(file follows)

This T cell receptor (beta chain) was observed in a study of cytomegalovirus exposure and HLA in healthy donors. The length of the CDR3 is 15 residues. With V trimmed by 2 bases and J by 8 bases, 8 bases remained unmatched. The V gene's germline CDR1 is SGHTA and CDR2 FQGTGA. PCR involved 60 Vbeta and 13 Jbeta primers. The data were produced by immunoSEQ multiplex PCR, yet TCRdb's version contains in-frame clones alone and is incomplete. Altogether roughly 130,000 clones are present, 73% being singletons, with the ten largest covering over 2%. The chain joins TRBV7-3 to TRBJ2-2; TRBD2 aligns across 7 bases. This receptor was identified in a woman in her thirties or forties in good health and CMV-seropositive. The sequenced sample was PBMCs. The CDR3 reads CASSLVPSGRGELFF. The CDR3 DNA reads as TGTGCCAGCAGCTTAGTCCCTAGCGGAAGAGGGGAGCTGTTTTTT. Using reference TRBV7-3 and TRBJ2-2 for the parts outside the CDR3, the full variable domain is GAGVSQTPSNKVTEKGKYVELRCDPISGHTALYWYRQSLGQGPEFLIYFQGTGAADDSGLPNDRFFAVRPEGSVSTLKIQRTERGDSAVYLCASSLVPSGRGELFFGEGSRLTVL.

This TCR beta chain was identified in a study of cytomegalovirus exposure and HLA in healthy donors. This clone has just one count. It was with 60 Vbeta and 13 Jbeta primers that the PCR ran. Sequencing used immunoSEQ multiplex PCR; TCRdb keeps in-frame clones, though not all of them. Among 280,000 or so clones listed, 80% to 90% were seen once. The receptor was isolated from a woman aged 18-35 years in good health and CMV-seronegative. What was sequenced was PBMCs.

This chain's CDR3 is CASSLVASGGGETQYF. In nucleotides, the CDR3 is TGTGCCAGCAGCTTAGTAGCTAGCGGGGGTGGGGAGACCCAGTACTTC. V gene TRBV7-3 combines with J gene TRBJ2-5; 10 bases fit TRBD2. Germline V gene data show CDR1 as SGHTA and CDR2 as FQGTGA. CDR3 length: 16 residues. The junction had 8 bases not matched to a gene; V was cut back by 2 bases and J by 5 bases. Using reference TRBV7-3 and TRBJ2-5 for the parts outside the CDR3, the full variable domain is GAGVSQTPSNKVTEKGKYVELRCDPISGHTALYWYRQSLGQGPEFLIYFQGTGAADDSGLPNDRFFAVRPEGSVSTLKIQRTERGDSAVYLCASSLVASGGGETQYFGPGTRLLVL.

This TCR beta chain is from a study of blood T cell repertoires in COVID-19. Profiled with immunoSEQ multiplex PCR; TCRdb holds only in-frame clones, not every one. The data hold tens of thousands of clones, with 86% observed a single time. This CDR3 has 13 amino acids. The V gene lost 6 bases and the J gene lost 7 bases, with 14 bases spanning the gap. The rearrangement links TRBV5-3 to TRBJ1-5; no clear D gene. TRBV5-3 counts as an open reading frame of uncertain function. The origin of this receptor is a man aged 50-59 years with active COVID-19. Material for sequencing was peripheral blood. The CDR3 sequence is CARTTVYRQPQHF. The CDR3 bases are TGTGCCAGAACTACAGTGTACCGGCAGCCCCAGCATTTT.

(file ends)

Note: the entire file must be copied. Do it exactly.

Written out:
This T cell receptor (beta chain) was observed in a study of cytomegalovirus exposure and HLA in healthy donors. The length of the CDR3 is 15 residues. With V trimmed by 2 bases and J by 8 bases, 8 bases remained unmatched. The V gene's germline CDR1 is SGHTA and CDR2 FQGTGA. PCR involved 60 Vbeta and 13 Jbeta primers. The data were produced by immunoSEQ multiplex PCR, yet TCRdb's version contains in-frame clones alone and is incomplete. Altogether roughly 130,000 clones are present, 73% being singletons, with the ten largest covering over 2%. The chain joins TRBV7-3 to TRBJ2-2; TRBD2 aligns across 7 bases. This receptor was identified in a woman in her thirties or forties in good health and CMV-seropositive. The sequenced sample was PBMCs. The CDR3 reads CASSLVPSGRGELFF. The CDR3 DNA reads as TGTGCCAGCAGCTTAGTCCCTAGCGGAAGAGGGGAGCTGTTTTTT. Using reference TRBV7-3 and TRBJ2-2 for the parts outside the CDR3, the full variable domain is GAGVSQTPSNKVTEKGKYVELRCDPISGHTALYWYRQSLGQGPEFLIYFQGTGAADDSGLPNDRFFAVRPEGSVSTLKIQRTERGDSAVYLCASSLVPSGRGELFFGEGSRLTVL.

This TCR beta chain was identified in a study of cytomegalovirus exposure and HLA in healthy donors. This clone has just one count. It was with 60 Vbeta and 13 Jbeta primers that the PCR ran. Sequencing used immunoSEQ multiplex PCR; TCRdb keeps in-frame clones, though not all of them. Among 280,000 or so clones listed, 80% to 90% were seen once. The receptor was isolated from a woman aged 18-35 years in good health and CMV-seronegative. What was sequenced was PBMCs.

This chain's CDR3 is CASSLVASGGGETQYF. In nucleotides, the CDR3 is TGTGCCAGCAGCTTAGTAGCTAGCGGGGGTGGGGAGACCCAGTACTTC. V gene TRBV7-3 combines with J gene TRBJ2-5; 10 bases fit TRBD2. Germline V gene data show CDR1 as SGHTA and CDR2 as FQGTGA. CDR3 length: 16 residues. The junction had 8 bases not matched to a gene; V was cut back by 2 bases and J by 5 bases. Using reference TRBV7-3 and TRBJ2-5 for the parts outside the CDR3, the full variable domain is GAGVSQTPSNKVTEKGKYVELRCDPISGHTALYWYRQSLGQGPEFLIYFQGTGAADDSGLPNDRFFAVRPEGSVSTLKIQRTERGDSAVYLCASSLVASGGGETQYFGPGTRLLVL.

This TCR beta chain is from a study of blood T cell repertoires in COVID-19. Profiled with immunoSEQ multiplex PCR; TCRdb holds only in-frame clones, not every one. The data hold tens of thousands of clones, with 86% observed a single time. This CDR3 has 13 amino acids. The V gene lost 6 bases and the J gene lost 7 bases, with 14 bases spanning the gap. The rearrangement links TRBV5-3 to TRBJ1-5; no clear D gene. TRBV5-3 counts as an open reading frame of uncertain function. The origin of this receptor is a man aged 50-59 years with active COVID-19. Material for sequencing was peripheral blood. The CDR3 sequence is CARTTVYRQPQHF. The CDR3 bases are TGTGCCAGAACTACAGTGTACCGGCAGCCCCAGCATTTT.